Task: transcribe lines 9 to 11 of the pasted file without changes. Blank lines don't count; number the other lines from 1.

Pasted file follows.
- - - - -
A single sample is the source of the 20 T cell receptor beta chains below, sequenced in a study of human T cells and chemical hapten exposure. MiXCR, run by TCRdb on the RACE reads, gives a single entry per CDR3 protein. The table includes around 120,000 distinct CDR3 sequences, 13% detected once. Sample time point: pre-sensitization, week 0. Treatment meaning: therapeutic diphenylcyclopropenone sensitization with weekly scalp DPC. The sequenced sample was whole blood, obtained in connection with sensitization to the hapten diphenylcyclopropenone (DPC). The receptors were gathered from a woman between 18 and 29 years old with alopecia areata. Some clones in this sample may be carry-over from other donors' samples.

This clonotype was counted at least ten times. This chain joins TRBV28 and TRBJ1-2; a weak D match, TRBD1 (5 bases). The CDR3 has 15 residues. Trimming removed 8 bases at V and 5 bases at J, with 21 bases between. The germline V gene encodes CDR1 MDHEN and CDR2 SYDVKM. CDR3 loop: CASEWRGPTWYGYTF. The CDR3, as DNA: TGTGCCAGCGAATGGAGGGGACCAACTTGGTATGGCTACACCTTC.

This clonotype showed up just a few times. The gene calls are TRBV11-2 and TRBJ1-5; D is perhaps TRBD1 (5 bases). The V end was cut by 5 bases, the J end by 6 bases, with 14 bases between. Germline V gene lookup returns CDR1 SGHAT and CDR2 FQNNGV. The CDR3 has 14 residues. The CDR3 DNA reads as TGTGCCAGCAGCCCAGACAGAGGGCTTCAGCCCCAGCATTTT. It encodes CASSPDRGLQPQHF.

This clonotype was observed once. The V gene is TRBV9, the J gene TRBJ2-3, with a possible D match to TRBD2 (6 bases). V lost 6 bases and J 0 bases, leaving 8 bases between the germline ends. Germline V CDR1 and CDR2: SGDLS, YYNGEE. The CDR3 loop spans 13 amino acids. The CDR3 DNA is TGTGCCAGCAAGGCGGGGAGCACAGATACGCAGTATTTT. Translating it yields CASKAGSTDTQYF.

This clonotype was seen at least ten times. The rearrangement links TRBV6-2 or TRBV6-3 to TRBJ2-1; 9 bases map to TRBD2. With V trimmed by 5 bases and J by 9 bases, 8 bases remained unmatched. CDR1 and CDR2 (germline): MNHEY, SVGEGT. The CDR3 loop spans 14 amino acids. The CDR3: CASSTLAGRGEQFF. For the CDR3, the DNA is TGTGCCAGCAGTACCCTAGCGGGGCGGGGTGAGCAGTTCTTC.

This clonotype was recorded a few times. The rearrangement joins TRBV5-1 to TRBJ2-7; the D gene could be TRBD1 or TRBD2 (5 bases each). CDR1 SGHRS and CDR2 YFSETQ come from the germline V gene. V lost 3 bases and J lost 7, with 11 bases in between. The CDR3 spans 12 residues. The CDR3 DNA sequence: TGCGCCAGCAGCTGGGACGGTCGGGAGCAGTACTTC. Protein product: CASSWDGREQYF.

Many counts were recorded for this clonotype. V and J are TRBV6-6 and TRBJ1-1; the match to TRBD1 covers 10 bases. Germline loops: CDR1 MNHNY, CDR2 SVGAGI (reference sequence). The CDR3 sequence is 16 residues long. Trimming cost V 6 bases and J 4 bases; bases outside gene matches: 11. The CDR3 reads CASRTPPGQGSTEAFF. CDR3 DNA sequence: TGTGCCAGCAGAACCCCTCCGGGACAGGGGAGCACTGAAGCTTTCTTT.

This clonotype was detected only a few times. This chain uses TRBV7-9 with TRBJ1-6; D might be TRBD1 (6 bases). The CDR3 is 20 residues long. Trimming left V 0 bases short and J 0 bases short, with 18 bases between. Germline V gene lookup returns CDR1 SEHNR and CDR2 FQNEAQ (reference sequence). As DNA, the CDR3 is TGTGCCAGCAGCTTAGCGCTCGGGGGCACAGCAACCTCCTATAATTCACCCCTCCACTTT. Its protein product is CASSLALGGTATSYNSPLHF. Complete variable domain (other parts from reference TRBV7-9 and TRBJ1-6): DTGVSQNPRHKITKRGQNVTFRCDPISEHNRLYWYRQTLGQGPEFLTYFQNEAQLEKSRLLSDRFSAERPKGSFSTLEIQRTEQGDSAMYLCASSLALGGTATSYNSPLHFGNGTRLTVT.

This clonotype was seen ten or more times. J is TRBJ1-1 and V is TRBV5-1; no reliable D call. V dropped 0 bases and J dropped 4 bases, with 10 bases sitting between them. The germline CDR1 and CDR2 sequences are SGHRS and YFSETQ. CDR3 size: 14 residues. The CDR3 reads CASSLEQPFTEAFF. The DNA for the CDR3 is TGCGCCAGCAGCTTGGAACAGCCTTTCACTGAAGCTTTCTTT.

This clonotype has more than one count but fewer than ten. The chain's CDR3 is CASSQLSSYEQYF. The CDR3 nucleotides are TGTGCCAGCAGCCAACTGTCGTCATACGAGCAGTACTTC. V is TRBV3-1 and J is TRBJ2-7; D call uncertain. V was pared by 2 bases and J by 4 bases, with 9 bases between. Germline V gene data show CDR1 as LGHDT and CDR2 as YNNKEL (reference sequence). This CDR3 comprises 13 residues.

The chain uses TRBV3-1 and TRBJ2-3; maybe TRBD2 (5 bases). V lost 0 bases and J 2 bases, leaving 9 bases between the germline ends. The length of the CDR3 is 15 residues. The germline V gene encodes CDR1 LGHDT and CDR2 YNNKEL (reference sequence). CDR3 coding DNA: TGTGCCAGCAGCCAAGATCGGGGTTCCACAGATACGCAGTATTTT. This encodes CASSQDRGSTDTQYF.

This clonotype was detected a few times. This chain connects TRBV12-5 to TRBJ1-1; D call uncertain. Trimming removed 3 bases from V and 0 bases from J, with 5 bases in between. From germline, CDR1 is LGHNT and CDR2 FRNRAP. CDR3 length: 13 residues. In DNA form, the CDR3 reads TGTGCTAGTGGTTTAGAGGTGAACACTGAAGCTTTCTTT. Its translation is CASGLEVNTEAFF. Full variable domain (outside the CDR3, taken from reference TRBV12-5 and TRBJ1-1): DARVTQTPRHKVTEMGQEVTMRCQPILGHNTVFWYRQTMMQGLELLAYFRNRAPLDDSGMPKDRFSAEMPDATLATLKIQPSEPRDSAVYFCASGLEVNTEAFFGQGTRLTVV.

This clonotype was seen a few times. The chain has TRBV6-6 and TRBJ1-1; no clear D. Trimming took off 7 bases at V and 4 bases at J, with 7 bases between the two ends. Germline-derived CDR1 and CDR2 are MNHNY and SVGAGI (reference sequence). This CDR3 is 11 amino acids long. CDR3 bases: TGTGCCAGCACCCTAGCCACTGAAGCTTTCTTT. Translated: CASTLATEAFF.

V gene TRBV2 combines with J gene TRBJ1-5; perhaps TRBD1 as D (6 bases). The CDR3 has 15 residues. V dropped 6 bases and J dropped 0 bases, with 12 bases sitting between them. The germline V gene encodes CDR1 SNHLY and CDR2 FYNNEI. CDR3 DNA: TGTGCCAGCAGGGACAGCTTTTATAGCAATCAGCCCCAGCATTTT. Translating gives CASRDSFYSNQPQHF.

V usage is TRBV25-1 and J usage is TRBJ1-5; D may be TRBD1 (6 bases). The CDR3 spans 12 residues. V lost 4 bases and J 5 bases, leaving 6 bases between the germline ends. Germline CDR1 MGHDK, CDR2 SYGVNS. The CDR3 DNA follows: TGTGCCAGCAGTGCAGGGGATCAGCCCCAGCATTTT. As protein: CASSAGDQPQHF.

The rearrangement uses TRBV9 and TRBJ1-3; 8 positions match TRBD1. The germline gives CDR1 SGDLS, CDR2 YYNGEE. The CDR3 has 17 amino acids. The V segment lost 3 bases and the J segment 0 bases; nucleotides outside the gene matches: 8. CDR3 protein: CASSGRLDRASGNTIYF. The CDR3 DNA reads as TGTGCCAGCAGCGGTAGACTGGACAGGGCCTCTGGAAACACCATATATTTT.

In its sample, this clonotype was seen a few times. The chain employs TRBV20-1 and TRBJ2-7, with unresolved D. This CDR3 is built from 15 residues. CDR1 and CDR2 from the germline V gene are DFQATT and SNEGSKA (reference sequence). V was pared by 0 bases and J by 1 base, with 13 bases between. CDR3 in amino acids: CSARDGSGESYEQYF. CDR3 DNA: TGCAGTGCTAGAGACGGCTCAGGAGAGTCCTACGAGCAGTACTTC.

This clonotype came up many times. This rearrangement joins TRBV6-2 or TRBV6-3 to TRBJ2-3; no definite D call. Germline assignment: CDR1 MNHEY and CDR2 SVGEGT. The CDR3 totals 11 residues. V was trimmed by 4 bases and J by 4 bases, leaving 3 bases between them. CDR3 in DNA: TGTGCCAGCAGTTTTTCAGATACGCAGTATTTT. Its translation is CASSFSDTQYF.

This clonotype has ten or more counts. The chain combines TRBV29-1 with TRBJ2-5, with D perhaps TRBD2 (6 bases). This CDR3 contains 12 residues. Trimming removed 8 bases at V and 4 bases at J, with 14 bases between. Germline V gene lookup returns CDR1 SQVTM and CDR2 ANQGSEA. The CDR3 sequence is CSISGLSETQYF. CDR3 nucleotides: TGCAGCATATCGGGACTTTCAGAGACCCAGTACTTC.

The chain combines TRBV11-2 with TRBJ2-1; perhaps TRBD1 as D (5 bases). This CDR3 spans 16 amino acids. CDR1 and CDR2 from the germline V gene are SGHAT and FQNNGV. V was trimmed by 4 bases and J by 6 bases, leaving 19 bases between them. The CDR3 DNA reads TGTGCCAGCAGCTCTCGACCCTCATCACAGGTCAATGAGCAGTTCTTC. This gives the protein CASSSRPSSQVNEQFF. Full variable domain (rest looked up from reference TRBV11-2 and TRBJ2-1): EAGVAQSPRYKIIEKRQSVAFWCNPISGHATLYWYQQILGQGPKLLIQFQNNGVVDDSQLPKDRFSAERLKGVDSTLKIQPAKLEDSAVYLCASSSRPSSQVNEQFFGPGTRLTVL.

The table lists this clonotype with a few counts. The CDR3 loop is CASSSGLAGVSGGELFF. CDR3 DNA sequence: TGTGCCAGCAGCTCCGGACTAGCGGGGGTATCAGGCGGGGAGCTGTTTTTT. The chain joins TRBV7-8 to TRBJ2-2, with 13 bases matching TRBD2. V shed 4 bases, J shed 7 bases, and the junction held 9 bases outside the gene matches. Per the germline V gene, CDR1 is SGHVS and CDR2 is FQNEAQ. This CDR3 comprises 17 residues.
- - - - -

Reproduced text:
This clonotype was seen ten or more times. J is TRBJ1-1 and V is TRBV5-1; no reliable D call. V dropped 0 bases and J dropped 4 bases, with 10 bases sitting between them. The germline CDR1 and CDR2 sequences are SGHRS and YFSETQ. CDR3 size: 14 residues. The CDR3 reads CASSLEQPFTEAFF. The DNA for the CDR3 is TGCGCCAGCAGCTTGGAACAGCCTTTCACTGAAGCTTTCTTT.

This clonotype has more than one count but fewer than ten. The chain's CDR3 is CASSQLSSYEQYF. The CDR3 nucleotides are TGTGCCAGCAGCCAACTGTCGTCATACGAGCAGTACTTC. V is TRBV3-1 and J is TRBJ2-7; D call uncertain. V was pared by 2 bases and J by 4 bases, with 9 bases between. Germline V gene data show CDR1 as LGHDT and CDR2 as YNNKEL (reference sequence). This CDR3 comprises 13 residues.

The chain uses TRBV3-1 and TRBJ2-3; maybe TRBD2 (5 bases). V lost 0 bases and J 2 bases, leaving 9 bases between the germline ends. The length of the CDR3 is 15 residues. The germline V gene encodes CDR1 LGHDT and CDR2 YNNKEL (reference sequence). CDR3 coding DNA: TGTGCCAGCAGCCAAGATCGGGGTTCCACAGATACGCAGTATTTT. This encodes CASSQDRGSTDTQYF.